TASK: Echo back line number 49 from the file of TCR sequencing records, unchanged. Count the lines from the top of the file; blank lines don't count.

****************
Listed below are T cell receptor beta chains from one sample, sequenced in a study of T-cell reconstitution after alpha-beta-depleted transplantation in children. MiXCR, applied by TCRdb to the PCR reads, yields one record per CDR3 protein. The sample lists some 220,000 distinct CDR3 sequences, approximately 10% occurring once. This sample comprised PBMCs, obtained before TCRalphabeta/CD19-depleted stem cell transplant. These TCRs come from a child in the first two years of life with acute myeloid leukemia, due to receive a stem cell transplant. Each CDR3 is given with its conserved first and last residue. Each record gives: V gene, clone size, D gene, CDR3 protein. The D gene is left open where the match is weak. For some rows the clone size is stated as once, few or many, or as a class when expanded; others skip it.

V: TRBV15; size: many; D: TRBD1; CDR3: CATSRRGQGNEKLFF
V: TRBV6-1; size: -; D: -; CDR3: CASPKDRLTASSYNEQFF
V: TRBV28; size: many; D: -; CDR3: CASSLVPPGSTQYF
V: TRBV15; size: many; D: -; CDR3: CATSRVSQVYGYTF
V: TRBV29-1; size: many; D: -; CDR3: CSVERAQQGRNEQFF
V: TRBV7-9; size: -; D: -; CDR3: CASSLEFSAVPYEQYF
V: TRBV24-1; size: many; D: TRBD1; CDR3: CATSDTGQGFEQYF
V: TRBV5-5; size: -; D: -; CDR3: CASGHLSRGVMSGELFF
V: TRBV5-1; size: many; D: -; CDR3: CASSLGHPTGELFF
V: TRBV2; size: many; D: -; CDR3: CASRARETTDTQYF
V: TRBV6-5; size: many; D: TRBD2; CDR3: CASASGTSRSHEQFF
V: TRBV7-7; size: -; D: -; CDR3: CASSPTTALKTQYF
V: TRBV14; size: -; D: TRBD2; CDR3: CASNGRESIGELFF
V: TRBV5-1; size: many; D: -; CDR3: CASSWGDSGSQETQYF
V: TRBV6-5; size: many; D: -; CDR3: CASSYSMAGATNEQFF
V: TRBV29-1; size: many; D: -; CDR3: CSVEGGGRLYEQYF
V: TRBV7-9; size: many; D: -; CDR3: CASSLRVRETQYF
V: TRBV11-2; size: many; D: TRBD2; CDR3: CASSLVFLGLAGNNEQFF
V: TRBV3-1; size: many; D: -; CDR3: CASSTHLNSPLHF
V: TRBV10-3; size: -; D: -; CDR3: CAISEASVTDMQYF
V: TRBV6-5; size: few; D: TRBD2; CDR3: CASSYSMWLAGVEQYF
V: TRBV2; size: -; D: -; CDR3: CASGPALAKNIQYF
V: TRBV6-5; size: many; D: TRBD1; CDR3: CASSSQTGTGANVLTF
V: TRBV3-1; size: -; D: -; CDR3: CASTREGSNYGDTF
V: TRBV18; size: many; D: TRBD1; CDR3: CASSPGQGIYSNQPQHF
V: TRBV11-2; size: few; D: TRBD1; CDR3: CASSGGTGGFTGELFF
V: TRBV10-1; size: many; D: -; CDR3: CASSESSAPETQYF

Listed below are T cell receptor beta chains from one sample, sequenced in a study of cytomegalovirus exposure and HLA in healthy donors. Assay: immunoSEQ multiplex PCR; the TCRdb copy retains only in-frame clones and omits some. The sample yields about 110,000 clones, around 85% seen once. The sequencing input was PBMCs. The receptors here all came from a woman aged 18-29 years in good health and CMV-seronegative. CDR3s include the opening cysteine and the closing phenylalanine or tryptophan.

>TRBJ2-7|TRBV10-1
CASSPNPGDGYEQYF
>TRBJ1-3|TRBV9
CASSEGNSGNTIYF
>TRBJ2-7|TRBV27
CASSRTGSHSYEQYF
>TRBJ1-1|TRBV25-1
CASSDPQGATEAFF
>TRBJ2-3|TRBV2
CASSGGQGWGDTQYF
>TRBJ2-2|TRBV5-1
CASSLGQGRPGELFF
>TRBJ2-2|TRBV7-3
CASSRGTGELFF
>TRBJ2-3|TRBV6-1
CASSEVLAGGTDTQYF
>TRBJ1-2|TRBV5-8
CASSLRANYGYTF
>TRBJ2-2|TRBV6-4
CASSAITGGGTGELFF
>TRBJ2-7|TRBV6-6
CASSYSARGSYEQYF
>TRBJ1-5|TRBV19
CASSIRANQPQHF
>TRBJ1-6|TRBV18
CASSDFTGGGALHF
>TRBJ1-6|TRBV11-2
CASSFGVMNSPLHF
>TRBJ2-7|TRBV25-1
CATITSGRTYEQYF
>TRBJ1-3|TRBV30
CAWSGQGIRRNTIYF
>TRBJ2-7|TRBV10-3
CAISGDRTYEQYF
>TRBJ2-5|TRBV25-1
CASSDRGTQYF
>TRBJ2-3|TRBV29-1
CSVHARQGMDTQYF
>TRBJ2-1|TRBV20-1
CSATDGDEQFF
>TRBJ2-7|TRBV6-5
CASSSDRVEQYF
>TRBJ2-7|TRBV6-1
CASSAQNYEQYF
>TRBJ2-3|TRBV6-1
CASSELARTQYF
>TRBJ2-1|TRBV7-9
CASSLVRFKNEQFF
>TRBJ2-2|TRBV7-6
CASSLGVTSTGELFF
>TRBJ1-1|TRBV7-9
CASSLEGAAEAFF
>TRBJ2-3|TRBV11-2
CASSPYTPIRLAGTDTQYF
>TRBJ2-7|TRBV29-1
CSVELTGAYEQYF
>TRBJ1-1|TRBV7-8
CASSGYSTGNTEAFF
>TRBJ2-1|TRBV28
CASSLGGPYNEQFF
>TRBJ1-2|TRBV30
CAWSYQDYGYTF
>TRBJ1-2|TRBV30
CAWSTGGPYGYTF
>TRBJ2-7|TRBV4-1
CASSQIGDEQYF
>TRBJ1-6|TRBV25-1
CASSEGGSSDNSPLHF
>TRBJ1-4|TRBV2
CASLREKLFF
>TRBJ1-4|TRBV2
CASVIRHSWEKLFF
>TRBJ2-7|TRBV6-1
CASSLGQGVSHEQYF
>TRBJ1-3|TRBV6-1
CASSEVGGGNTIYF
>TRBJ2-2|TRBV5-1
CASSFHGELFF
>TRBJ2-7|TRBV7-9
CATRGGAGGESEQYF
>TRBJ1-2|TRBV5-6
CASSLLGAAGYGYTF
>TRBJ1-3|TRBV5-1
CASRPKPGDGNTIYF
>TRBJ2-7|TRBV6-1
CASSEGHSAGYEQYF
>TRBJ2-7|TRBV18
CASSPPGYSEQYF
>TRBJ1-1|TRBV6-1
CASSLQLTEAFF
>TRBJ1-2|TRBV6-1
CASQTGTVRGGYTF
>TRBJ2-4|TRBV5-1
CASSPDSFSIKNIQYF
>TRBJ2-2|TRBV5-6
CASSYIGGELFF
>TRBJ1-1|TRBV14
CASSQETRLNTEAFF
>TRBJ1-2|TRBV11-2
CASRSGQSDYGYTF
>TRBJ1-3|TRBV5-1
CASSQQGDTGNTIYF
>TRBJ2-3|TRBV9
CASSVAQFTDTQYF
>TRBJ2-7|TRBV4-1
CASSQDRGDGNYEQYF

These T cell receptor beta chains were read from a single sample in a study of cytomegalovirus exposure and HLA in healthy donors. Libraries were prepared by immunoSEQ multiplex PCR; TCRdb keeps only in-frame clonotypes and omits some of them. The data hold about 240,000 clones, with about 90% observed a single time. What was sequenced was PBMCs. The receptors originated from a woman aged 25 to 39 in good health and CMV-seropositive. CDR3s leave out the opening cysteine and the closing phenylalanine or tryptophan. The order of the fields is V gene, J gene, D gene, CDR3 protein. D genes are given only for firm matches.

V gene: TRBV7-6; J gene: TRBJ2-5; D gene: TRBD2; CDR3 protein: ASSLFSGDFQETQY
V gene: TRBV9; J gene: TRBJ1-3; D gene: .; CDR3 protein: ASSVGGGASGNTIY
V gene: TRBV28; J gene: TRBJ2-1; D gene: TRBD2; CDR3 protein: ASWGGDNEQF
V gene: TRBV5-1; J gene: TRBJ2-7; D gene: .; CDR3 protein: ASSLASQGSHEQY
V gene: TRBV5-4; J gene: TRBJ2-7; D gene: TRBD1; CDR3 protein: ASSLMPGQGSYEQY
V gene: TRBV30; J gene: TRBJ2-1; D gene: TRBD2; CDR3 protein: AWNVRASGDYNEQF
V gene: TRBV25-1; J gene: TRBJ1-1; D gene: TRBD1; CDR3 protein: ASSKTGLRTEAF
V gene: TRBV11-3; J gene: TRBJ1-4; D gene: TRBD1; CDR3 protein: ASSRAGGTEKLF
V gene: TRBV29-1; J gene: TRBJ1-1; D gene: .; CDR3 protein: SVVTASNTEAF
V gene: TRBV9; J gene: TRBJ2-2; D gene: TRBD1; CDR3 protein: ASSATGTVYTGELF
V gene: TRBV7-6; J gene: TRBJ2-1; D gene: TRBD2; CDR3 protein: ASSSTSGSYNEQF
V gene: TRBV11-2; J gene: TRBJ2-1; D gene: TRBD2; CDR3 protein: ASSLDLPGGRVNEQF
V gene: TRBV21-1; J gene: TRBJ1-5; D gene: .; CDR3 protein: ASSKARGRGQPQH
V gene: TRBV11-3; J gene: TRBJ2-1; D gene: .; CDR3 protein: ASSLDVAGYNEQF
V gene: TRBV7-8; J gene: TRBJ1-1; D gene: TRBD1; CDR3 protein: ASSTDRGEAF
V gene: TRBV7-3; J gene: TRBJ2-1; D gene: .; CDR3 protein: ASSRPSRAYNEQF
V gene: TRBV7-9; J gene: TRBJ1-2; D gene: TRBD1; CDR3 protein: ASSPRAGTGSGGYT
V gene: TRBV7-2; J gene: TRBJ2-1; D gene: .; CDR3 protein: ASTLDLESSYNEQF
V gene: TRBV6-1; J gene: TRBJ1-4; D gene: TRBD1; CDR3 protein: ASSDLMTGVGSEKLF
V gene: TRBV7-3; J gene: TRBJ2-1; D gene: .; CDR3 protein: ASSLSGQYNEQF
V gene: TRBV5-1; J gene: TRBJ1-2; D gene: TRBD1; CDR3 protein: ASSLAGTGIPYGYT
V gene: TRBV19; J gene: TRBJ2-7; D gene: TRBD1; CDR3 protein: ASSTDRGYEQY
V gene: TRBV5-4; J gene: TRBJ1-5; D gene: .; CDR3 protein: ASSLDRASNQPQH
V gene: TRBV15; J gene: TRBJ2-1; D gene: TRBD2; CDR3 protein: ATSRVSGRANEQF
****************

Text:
CASSAITGGGTGELFF